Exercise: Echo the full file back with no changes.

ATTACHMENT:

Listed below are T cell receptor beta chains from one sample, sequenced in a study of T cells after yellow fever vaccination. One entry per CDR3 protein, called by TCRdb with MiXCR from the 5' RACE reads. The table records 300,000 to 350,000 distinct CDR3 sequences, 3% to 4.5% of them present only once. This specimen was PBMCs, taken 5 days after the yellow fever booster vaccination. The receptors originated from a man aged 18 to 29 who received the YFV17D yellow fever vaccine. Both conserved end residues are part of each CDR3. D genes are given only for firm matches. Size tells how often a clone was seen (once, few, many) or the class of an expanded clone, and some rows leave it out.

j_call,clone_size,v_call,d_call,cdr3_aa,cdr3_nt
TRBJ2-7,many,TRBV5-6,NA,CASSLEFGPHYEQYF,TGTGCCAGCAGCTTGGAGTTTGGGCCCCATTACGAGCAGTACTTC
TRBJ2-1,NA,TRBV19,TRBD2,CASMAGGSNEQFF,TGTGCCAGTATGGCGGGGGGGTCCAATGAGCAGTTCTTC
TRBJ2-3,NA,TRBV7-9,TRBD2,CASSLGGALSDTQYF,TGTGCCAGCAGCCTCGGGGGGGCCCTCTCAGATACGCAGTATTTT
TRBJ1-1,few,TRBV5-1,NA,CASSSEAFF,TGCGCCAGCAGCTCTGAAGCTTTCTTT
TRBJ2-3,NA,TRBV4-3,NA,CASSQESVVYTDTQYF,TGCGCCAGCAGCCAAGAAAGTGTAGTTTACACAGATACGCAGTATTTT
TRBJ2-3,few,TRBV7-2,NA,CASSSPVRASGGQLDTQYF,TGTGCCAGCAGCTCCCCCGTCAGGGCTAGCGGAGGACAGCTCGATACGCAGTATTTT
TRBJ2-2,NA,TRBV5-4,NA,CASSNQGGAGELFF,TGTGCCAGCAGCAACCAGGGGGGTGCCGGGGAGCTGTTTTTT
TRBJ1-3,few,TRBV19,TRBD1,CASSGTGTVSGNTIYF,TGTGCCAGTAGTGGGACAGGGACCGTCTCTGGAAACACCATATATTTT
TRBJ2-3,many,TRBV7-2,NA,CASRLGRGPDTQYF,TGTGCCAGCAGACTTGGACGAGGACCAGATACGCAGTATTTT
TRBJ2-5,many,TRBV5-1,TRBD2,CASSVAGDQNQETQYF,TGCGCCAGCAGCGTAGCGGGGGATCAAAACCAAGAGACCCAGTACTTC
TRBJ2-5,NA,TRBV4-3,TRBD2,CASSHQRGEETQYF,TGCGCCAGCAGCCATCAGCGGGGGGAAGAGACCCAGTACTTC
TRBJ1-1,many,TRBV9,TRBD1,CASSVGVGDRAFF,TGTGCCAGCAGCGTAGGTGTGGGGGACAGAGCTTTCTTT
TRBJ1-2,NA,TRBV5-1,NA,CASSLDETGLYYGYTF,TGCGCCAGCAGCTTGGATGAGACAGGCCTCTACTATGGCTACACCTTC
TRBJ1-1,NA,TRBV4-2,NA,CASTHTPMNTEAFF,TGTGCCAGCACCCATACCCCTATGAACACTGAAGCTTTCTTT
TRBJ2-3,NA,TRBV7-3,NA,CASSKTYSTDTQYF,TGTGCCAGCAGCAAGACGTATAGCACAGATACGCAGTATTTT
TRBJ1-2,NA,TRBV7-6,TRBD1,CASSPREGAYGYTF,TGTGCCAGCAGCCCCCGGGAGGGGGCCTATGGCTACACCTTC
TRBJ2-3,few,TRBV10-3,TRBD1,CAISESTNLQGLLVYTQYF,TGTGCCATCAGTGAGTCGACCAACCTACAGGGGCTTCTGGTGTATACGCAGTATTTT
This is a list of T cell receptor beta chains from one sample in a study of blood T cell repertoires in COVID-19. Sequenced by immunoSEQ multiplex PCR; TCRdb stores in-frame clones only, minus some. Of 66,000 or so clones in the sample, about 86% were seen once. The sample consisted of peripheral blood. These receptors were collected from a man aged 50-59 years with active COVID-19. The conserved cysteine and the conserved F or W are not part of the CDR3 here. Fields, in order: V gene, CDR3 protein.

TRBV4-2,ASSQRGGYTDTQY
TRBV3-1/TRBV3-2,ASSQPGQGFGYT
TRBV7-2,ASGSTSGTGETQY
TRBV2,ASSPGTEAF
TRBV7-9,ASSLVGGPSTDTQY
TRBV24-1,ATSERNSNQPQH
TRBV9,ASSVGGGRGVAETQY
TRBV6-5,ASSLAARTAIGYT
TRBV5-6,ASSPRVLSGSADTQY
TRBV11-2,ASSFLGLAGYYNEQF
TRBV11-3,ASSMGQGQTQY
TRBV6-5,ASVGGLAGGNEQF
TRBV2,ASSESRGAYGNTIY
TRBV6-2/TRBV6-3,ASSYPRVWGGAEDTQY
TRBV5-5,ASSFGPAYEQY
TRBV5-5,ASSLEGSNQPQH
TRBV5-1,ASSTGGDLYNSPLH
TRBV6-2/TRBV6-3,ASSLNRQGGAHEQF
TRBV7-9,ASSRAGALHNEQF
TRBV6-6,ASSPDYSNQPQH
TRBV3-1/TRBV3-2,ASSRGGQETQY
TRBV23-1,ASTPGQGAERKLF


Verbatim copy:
Listed below are T cell receptor beta chains from one sample, sequenced in a study of T cells after yellow fever vaccination. One entry per CDR3 protein, called by TCRdb with MiXCR from the 5' RACE reads. The table records 300,000 to 350,000 distinct CDR3 sequences, 3% to 4.5% of them present only once. This specimen was PBMCs, taken 5 days after the yellow fever booster vaccination. The receptors originated from a man aged 18 to 29 who received the YFV17D yellow fever vaccine. Both conserved end residues are part of each CDR3. D genes are given only for firm matches. Size tells how often a clone was seen (once, few, many) or the class of an expanded clone, and some rows leave it out.

j_call,clone_size,v_call,d_call,cdr3_aa,cdr3_nt
TRBJ2-7,many,TRBV5-6,NA,CASSLEFGPHYEQYF,TGTGCCAGCAGCTTGGAGTTTGGGCCCCATTACGAGCAGTACTTC
TRBJ2-1,NA,TRBV19,TRBD2,CASMAGGSNEQFF,TGTGCCAGTATGGCGGGGGGGTCCAATGAGCAGTTCTTC
TRBJ2-3,NA,TRBV7-9,TRBD2,CASSLGGALSDTQYF,TGTGCCAGCAGCCTCGGGGGGGCCCTCTCAGATACGCAGTATTTT
TRBJ1-1,few,TRBV5-1,NA,CASSSEAFF,TGCGCCAGCAGCTCTGAAGCTTTCTTT
TRBJ2-3,NA,TRBV4-3,NA,CASSQESVVYTDTQYF,TGCGCCAGCAGCCAAGAAAGTGTAGTTTACACAGATACGCAGTATTTT
TRBJ2-3,few,TRBV7-2,NA,CASSSPVRASGGQLDTQYF,TGTGCCAGCAGCTCCCCCGTCAGGGCTAGCGGAGGACAGCTCGATACGCAGTATTTT
TRBJ2-2,NA,TRBV5-4,NA,CASSNQGGAGELFF,TGTGCCAGCAGCAACCAGGGGGGTGCCGGGGAGCTGTTTTTT
TRBJ1-3,few,TRBV19,TRBD1,CASSGTGTVSGNTIYF,TGTGCCAGTAGTGGGACAGGGACCGTCTCTGGAAACACCATATATTTT
TRBJ2-3,many,TRBV7-2,NA,CASRLGRGPDTQYF,TGTGCCAGCAGACTTGGACGAGGACCAGATACGCAGTATTTT
TRBJ2-5,many,TRBV5-1,TRBD2,CASSVAGDQNQETQYF,TGCGCCAGCAGCGTAGCGGGGGATCAAAACCAAGAGACCCAGTACTTC
TRBJ2-5,NA,TRBV4-3,TRBD2,CASSHQRGEETQYF,TGCGCCAGCAGCCATCAGCGGGGGGAAGAGACCCAGTACTTC
TRBJ1-1,many,TRBV9,TRBD1,CASSVGVGDRAFF,TGTGCCAGCAGCGTAGGTGTGGGGGACAGAGCTTTCTTT
TRBJ1-2,NA,TRBV5-1,NA,CASSLDETGLYYGYTF,TGCGCCAGCAGCTTGGATGAGACAGGCCTCTACTATGGCTACACCTTC
TRBJ1-1,NA,TRBV4-2,NA,CASTHTPMNTEAFF,TGTGCCAGCACCCATACCCCTATGAACACTGAAGCTTTCTTT
TRBJ2-3,NA,TRBV7-3,NA,CASSKTYSTDTQYF,TGTGCCAGCAGCAAGACGTATAGCACAGATACGCAGTATTTT
TRBJ1-2,NA,TRBV7-6,TRBD1,CASSPREGAYGYTF,TGTGCCAGCAGCCCCCGGGAGGGGGCCTATGGCTACACCTTC
TRBJ2-3,few,TRBV10-3,TRBD1,CAISESTNLQGLLVYTQYF,TGTGCCATCAGTGAGTCGACCAACCTACAGGGGCTTCTGGTGTATACGCAGTATTTT
This is a list of T cell receptor beta chains from one sample in a study of blood T cell repertoires in COVID-19. Sequenced by immunoSEQ multiplex PCR; TCRdb stores in-frame clones only, minus some. Of 66,000 or so clones in the sample, about 86% were seen once. The sample consisted of peripheral blood. These receptors were collected from a man aged 50-59 years with active COVID-19. The conserved cysteine and the conserved F or W are not part of the CDR3 here. Fields, in order: V gene, CDR3 protein.

TRBV4-2,ASSQRGGYTDTQY
TRBV3-1/TRBV3-2,ASSQPGQGFGYT
TRBV7-2,ASGSTSGTGETQY
TRBV2,ASSPGTEAF
TRBV7-9,ASSLVGGPSTDTQY
TRBV24-1,ATSERNSNQPQH
TRBV9,ASSVGGGRGVAETQY
TRBV6-5,ASSLAARTAIGYT
TRBV5-6,ASSPRVLSGSADTQY
TRBV11-2,ASSFLGLAGYYNEQF
TRBV11-3,ASSMGQGQTQY
TRBV6-5,ASVGGLAGGNEQF
TRBV2,ASSESRGAYGNTIY
TRBV6-2/TRBV6-3,ASSYPRVWGGAEDTQY
TRBV5-5,ASSFGPAYEQY
TRBV5-5,ASSLEGSNQPQH
TRBV5-1,ASSTGGDLYNSPLH
TRBV6-2/TRBV6-3,ASSLNRQGGAHEQF
TRBV7-9,ASSRAGALHNEQF
TRBV6-6,ASSPDYSNQPQH
TRBV3-1/TRBV3-2,ASSRGGQETQY
TRBV23-1,ASTPGQGAERKLF